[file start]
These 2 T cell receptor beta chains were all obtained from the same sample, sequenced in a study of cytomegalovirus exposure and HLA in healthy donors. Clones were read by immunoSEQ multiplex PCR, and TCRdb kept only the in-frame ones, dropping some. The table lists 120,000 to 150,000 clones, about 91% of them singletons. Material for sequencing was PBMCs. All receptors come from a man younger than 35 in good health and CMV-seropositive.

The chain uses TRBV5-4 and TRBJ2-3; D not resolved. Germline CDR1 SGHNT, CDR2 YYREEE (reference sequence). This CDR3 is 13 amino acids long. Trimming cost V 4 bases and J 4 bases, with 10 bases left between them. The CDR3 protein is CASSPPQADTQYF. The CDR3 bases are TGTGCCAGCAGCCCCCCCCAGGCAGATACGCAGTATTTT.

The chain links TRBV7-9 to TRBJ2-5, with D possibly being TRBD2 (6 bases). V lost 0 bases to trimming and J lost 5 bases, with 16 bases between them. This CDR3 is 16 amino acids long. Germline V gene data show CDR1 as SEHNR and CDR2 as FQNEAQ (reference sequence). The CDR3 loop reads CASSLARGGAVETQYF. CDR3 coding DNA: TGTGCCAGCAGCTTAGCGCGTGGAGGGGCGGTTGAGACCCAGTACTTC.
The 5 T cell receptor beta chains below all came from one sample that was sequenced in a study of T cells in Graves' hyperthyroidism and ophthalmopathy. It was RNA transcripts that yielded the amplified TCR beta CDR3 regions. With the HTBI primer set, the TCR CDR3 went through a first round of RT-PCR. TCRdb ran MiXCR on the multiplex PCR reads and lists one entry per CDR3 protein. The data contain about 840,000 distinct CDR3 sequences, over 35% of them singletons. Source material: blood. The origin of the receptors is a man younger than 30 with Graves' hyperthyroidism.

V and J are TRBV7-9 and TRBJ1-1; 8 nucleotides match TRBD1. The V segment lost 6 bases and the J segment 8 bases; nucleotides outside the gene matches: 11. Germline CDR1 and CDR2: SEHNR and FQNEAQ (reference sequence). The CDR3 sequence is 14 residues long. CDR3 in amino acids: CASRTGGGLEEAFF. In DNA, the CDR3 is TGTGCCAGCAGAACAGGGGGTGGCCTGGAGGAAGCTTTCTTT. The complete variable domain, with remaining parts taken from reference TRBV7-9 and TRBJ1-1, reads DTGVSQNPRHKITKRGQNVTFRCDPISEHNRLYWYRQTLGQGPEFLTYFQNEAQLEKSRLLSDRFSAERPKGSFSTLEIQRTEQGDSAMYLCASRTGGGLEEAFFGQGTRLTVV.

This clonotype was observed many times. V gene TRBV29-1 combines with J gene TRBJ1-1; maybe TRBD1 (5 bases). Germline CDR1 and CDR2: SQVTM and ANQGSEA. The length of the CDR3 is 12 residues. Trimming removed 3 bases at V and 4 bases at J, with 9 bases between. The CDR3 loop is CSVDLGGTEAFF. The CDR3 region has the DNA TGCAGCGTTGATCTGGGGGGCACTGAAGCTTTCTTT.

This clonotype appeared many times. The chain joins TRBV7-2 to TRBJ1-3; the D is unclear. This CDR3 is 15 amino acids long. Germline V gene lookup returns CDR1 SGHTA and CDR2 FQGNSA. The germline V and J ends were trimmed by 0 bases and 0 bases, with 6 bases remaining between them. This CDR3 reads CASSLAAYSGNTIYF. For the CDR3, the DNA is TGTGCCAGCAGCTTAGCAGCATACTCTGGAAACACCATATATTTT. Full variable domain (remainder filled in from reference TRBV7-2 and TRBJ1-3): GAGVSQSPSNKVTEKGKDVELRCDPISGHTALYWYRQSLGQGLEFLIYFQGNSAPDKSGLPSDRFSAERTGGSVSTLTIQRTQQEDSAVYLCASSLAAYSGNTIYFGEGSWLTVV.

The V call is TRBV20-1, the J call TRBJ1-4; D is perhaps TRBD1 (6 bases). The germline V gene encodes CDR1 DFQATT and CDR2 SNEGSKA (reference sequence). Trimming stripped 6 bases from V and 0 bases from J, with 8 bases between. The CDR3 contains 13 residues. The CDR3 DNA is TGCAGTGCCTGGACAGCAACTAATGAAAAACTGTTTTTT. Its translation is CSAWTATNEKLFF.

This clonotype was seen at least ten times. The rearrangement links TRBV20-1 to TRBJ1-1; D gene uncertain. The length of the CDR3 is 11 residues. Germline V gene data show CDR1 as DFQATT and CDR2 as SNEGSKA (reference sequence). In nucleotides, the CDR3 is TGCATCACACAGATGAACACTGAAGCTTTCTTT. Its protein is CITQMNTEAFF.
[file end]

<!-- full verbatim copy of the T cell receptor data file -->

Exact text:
These 2 T cell receptor beta chains were all obtained from the same sample, sequenced in a study of cytomegalovirus exposure and HLA in healthy donors. Clones were read by immunoSEQ multiplex PCR, and TCRdb kept only the in-frame ones, dropping some. The table lists 120,000 to 150,000 clones, about 91% of them singletons. Material for sequencing was PBMCs. All receptors come from a man younger than 35 in good health and CMV-seropositive.

The chain uses TRBV5-4 and TRBJ2-3; D not resolved. Germline CDR1 SGHNT, CDR2 YYREEE (reference sequence). This CDR3 is 13 amino acids long. Trimming cost V 4 bases and J 4 bases, with 10 bases left between them. The CDR3 protein is CASSPPQADTQYF. The CDR3 bases are TGTGCCAGCAGCCCCCCCCAGGCAGATACGCAGTATTTT.

The chain links TRBV7-9 to TRBJ2-5, with D possibly being TRBD2 (6 bases). V lost 0 bases to trimming and J lost 5 bases, with 16 bases between them. This CDR3 is 16 amino acids long. Germline V gene data show CDR1 as SEHNR and CDR2 as FQNEAQ (reference sequence). The CDR3 loop reads CASSLARGGAVETQYF. CDR3 coding DNA: TGTGCCAGCAGCTTAGCGCGTGGAGGGGCGGTTGAGACCCAGTACTTC.
The 5 T cell receptor beta chains below all came from one sample that was sequenced in a study of T cells in Graves' hyperthyroidism and ophthalmopathy. It was RNA transcripts that yielded the amplified TCR beta CDR3 regions. With the HTBI primer set, the TCR CDR3 went through a first round of RT-PCR. TCRdb ran MiXCR on the multiplex PCR reads and lists one entry per CDR3 protein. The data contain about 840,000 distinct CDR3 sequences, over 35% of them singletons. Source material: blood. The origin of the receptors is a man younger than 30 with Graves' hyperthyroidism.

V and J are TRBV7-9 and TRBJ1-1; 8 nucleotides match TRBD1. The V segment lost 6 bases and the J segment 8 bases; nucleotides outside the gene matches: 11. Germline CDR1 and CDR2: SEHNR and FQNEAQ (reference sequence). The CDR3 sequence is 14 residues long. CDR3 in amino acids: CASRTGGGLEEAFF. In DNA, the CDR3 is TGTGCCAGCAGAACAGGGGGTGGCCTGGAGGAAGCTTTCTTT. The complete variable domain, with remaining parts taken from reference TRBV7-9 and TRBJ1-1, reads DTGVSQNPRHKITKRGQNVTFRCDPISEHNRLYWYRQTLGQGPEFLTYFQNEAQLEKSRLLSDRFSAERPKGSFSTLEIQRTEQGDSAMYLCASRTGGGLEEAFFGQGTRLTVV.

This clonotype was observed many times. V gene TRBV29-1 combines with J gene TRBJ1-1; maybe TRBD1 (5 bases). Germline CDR1 and CDR2: SQVTM and ANQGSEA. The length of the CDR3 is 12 residues. Trimming removed 3 bases at V and 4 bases at J, with 9 bases between. The CDR3 loop is CSVDLGGTEAFF. The CDR3 region has the DNA TGCAGCGTTGATCTGGGGGGCACTGAAGCTTTCTTT.

This clonotype appeared many times. The chain joins TRBV7-2 to TRBJ1-3; the D is unclear. This CDR3 is 15 amino acids long. Germline V gene lookup returns CDR1 SGHTA and CDR2 FQGNSA. The germline V and J ends were trimmed by 0 bases and 0 bases, with 6 bases remaining between them. This CDR3 reads CASSLAAYSGNTIYF. For the CDR3, the DNA is TGTGCCAGCAGCTTAGCAGCATACTCTGGAAACACCATATATTTT. Full variable domain (remainder filled in from reference TRBV7-2 and TRBJ1-3): GAGVSQSPSNKVTEKGKDVELRCDPISGHTALYWYRQSLGQGLEFLIYFQGNSAPDKSGLPSDRFSAERTGGSVSTLTIQRTQQEDSAVYLCASSLAAYSGNTIYFGEGSWLTVV.

The V call is TRBV20-1, the J call TRBJ1-4; D is perhaps TRBD1 (6 bases). The germline V gene encodes CDR1 DFQATT and CDR2 SNEGSKA (reference sequence). Trimming stripped 6 bases from V and 0 bases from J, with 8 bases between. The CDR3 contains 13 residues. The CDR3 DNA is TGCAGTGCCTGGACAGCAACTAATGAAAAACTGTTTTTT. Its translation is CSAWTATNEKLFF.

This clonotype was seen at least ten times. The rearrangement links TRBV20-1 to TRBJ1-1; D gene uncertain. The length of the CDR3 is 11 residues. Germline V gene data show CDR1 as DFQATT and CDR2 as SNEGSKA (reference sequence). In nucleotides, the CDR3 is TGCATCACACAGATGAACACTGAAGCTTTCTTT. Its protein is CITQMNTEAFF.